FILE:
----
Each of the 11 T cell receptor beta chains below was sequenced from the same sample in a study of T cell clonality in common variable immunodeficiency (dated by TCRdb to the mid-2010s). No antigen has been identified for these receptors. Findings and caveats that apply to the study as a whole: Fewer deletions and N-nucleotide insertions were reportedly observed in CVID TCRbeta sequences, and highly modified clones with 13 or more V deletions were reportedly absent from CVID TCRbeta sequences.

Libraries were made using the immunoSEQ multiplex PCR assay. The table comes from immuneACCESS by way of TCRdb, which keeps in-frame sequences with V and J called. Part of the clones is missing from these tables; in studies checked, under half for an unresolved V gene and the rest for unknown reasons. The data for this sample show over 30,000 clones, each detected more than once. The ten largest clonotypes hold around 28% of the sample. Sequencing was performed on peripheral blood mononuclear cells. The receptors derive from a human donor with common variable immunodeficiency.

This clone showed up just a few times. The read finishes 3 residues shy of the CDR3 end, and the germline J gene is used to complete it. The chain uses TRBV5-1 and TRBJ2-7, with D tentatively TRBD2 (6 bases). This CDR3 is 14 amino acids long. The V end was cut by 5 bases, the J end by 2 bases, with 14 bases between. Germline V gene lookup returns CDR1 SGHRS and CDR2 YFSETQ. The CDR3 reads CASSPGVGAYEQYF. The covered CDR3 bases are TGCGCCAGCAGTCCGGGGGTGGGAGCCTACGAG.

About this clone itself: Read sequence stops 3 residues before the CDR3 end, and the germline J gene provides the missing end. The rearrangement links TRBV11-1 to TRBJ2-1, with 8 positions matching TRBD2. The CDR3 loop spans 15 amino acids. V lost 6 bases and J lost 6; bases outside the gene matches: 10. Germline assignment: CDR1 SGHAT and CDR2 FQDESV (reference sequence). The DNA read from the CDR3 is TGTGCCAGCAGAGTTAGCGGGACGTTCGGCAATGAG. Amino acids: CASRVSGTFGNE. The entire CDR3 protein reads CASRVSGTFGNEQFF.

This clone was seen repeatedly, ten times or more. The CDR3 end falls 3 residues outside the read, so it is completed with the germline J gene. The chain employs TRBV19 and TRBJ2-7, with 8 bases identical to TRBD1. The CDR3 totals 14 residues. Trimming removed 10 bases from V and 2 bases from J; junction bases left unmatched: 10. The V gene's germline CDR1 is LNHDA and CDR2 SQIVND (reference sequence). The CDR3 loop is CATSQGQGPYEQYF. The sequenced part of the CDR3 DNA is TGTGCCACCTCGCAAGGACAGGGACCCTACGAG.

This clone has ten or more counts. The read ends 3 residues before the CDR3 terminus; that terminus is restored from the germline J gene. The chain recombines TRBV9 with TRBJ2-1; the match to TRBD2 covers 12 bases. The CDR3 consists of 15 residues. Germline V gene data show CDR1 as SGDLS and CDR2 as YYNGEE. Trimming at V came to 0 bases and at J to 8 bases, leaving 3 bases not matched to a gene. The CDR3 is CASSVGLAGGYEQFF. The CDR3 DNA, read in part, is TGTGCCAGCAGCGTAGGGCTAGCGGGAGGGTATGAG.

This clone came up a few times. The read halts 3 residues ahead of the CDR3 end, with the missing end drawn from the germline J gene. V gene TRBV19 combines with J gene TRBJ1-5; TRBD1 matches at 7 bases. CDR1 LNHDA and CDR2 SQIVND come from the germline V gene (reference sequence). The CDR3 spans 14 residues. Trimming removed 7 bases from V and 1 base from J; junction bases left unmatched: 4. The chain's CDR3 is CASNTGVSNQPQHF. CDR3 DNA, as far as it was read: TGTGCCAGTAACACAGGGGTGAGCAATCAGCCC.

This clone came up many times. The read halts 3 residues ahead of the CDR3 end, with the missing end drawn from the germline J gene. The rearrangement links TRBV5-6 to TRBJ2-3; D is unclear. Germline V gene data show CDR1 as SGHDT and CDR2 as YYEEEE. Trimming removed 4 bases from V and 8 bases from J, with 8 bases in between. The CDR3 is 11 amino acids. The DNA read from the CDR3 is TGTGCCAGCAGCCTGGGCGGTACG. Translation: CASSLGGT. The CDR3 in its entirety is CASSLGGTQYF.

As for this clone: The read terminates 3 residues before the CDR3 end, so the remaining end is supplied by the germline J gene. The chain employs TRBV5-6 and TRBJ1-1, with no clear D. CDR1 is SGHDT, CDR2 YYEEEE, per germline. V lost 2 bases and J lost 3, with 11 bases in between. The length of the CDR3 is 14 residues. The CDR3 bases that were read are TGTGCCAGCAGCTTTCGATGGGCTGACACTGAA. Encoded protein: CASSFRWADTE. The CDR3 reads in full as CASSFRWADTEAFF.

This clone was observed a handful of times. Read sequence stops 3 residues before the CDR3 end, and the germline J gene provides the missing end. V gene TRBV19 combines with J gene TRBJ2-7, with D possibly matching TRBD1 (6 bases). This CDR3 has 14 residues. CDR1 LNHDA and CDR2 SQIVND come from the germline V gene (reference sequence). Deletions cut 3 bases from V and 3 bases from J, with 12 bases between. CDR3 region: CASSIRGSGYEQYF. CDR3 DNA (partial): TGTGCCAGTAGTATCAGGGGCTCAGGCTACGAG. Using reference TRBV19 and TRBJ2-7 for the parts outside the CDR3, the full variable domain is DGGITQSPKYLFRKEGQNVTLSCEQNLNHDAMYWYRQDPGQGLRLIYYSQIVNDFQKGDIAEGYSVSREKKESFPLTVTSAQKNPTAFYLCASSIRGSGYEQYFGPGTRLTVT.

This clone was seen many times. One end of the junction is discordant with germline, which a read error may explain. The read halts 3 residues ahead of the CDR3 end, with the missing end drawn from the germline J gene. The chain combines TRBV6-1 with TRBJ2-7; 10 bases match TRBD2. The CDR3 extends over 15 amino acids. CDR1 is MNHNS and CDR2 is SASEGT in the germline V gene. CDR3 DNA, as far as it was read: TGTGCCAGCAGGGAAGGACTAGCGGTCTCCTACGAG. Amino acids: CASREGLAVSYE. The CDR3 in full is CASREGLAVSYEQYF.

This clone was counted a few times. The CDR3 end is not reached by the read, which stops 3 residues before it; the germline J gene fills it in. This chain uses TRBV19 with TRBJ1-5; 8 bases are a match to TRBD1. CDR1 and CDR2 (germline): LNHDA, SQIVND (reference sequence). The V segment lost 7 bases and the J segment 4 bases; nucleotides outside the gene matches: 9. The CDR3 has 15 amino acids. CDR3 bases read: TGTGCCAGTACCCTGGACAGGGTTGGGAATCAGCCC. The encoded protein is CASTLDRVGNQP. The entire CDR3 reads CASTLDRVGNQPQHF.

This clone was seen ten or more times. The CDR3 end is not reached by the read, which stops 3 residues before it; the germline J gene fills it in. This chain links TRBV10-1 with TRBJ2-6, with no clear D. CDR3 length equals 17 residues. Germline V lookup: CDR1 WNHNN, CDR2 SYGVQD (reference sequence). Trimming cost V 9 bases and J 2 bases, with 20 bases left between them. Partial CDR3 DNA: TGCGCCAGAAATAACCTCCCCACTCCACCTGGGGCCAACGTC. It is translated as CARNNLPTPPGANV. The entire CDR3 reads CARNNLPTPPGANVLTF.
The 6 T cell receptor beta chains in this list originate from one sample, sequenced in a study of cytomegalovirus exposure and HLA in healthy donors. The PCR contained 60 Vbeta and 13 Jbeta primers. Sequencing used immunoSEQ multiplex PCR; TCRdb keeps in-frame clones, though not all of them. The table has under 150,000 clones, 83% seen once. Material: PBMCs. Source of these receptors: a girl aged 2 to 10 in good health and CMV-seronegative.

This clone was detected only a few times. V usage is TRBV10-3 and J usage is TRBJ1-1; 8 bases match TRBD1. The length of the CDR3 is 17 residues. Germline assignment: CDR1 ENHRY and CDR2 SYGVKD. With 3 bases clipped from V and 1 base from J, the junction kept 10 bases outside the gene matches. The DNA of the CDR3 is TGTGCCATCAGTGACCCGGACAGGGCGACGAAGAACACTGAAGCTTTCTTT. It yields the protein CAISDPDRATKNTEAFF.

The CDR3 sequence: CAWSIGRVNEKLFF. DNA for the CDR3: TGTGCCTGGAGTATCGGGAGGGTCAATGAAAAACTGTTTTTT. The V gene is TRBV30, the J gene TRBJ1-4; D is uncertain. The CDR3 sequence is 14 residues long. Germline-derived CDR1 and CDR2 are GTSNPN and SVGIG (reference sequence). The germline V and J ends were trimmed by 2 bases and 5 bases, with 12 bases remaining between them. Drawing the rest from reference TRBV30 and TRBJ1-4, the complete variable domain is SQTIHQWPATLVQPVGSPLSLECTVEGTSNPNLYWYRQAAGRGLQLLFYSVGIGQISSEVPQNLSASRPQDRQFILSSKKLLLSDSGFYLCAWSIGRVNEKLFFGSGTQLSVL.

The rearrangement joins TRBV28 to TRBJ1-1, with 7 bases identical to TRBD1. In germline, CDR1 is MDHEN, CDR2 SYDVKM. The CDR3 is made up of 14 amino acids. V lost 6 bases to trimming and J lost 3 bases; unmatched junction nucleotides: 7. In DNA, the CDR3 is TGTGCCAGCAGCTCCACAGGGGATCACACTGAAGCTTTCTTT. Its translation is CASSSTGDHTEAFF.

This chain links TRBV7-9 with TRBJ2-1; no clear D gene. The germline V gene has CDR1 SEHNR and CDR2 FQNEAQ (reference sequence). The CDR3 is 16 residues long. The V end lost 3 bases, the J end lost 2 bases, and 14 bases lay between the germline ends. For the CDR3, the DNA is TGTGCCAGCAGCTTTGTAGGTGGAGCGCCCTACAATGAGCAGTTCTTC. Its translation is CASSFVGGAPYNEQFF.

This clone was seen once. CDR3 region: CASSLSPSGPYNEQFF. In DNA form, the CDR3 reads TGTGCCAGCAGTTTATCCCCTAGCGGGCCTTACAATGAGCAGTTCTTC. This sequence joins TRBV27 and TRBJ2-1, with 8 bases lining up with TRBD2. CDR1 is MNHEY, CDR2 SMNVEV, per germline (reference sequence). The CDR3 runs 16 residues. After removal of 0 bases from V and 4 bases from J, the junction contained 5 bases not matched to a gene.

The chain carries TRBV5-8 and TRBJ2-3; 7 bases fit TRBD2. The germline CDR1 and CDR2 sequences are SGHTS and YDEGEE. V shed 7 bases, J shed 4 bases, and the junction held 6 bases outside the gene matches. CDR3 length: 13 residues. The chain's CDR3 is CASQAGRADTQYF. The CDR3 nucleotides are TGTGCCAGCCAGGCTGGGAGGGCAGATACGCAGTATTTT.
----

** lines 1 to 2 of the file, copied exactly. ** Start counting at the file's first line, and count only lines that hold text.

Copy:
Each of the 11 T cell receptor beta chains below was sequenced from the same sample in a study of T cell clonality in common variable immunodeficiency (dated by TCRdb to the mid-2010s). No antigen has been identified for these receptors. Findings and caveats that apply to the study as a whole: Fewer deletions and N-nucleotide insertions were reportedly observed in CVID TCRbeta sequences, and highly modified clones with 13 or more V deletions were reportedly absent from CVID TCRbeta sequences.

Libraries were made using the immunoSEQ multiplex PCR assay. The table comes from immuneACCESS by way of TCRdb, which keeps in-frame sequences with V and J called. Part of the clones is missing from these tables; in studies checked, under half for an unresolved V gene and the rest for unknown reasons. The data for this sample show over 30,000 clones, each detected more than once. The ten largest clonotypes hold around 28% of the sample. Sequencing was performed on peripheral blood mononuclear cells. The receptors derive from a human donor with common variable immunodeficiency.